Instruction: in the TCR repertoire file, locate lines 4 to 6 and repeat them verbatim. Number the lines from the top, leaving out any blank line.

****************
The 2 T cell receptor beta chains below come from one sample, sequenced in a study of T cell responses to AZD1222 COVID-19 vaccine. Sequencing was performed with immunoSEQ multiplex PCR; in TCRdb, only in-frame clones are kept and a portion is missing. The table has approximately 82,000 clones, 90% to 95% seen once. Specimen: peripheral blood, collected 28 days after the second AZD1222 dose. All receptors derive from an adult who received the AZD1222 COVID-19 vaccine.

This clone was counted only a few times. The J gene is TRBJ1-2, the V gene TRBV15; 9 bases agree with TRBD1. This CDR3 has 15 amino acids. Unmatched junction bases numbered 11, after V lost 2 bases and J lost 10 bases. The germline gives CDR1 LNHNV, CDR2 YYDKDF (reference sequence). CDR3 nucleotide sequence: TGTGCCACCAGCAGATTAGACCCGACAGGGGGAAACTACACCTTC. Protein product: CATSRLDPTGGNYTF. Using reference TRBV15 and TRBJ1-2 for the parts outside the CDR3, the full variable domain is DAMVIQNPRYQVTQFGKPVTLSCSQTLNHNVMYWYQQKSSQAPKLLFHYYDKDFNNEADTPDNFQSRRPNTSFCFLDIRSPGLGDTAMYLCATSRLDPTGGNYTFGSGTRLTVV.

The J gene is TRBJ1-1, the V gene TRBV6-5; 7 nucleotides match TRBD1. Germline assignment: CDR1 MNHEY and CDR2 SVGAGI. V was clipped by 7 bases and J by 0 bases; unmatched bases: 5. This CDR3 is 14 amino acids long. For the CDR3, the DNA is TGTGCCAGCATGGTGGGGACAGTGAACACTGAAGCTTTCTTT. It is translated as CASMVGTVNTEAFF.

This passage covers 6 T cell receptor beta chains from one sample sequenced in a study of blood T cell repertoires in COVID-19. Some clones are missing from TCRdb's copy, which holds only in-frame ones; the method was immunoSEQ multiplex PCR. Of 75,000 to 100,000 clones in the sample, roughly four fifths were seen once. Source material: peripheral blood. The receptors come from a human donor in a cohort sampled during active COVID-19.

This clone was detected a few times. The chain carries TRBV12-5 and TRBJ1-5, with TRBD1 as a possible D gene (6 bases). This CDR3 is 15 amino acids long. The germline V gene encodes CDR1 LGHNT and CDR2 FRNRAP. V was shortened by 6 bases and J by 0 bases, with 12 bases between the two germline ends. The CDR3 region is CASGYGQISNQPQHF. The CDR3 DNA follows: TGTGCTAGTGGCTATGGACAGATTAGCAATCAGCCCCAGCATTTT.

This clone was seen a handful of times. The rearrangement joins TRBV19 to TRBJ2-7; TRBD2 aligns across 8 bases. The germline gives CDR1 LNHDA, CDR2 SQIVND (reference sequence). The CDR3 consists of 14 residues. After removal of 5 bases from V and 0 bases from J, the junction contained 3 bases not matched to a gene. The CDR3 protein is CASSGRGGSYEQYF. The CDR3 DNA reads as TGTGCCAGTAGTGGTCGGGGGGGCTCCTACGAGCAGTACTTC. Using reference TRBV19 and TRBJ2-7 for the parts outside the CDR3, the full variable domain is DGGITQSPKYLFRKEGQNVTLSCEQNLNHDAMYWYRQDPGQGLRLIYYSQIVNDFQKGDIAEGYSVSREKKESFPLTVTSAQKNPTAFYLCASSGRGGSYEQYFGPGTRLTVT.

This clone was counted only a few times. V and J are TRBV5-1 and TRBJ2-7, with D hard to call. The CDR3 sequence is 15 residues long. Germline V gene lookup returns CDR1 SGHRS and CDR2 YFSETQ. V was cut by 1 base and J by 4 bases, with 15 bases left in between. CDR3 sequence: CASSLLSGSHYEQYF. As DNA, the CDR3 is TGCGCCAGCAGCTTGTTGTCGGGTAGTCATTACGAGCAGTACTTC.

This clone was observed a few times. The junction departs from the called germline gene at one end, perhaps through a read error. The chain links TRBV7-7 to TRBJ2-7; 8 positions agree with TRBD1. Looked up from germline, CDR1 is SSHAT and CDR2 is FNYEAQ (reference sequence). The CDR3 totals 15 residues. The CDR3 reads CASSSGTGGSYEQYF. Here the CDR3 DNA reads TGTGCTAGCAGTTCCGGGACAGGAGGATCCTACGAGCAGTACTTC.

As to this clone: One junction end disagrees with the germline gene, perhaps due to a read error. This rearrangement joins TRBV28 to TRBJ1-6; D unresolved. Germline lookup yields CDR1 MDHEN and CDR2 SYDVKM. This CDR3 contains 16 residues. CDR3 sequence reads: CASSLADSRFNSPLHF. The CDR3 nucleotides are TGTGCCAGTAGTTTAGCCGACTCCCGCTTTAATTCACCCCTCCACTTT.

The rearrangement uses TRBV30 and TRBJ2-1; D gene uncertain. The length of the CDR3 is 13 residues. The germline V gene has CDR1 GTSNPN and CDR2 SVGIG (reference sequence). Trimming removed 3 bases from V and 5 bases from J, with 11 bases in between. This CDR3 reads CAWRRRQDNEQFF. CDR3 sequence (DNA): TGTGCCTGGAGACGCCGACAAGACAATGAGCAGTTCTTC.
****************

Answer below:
This passage covers 6 T cell receptor beta chains from one sample sequenced in a study of blood T cell repertoires in COVID-19. Some clones are missing from TCRdb's copy, which holds only in-frame ones; the method was immunoSEQ multiplex PCR. Of 75,000 to 100,000 clones in the sample, roughly four fifths were seen once. Source material: peripheral blood. The receptors come from a human donor in a cohort sampled during active COVID-19.

This clone was detected a few times. The chain carries TRBV12-5 and TRBJ1-5, with TRBD1 as a possible D gene (6 bases). This CDR3 is 15 amino acids long. The germline V gene encodes CDR1 LGHNT and CDR2 FRNRAP. V was shortened by 6 bases and J by 0 bases, with 12 bases between the two germline ends. The CDR3 region is CASGYGQISNQPQHF. The CDR3 DNA follows: TGTGCTAGTGGCTATGGACAGATTAGCAATCAGCCCCAGCATTTT.

This clone was seen a handful of times. The rearrangement joins TRBV19 to TRBJ2-7; TRBD2 aligns across 8 bases. The germline gives CDR1 LNHDA, CDR2 SQIVND (reference sequence). The CDR3 consists of 14 residues. After removal of 5 bases from V and 0 bases from J, the junction contained 3 bases not matched to a gene. The CDR3 protein is CASSGRGGSYEQYF. The CDR3 DNA reads as TGTGCCAGTAGTGGTCGGGGGGGCTCCTACGAGCAGTACTTC. Using reference TRBV19 and TRBJ2-7 for the parts outside the CDR3, the full variable domain is DGGITQSPKYLFRKEGQNVTLSCEQNLNHDAMYWYRQDPGQGLRLIYYSQIVNDFQKGDIAEGYSVSREKKESFPLTVTSAQKNPTAFYLCASSGRGGSYEQYFGPGTRLTVT.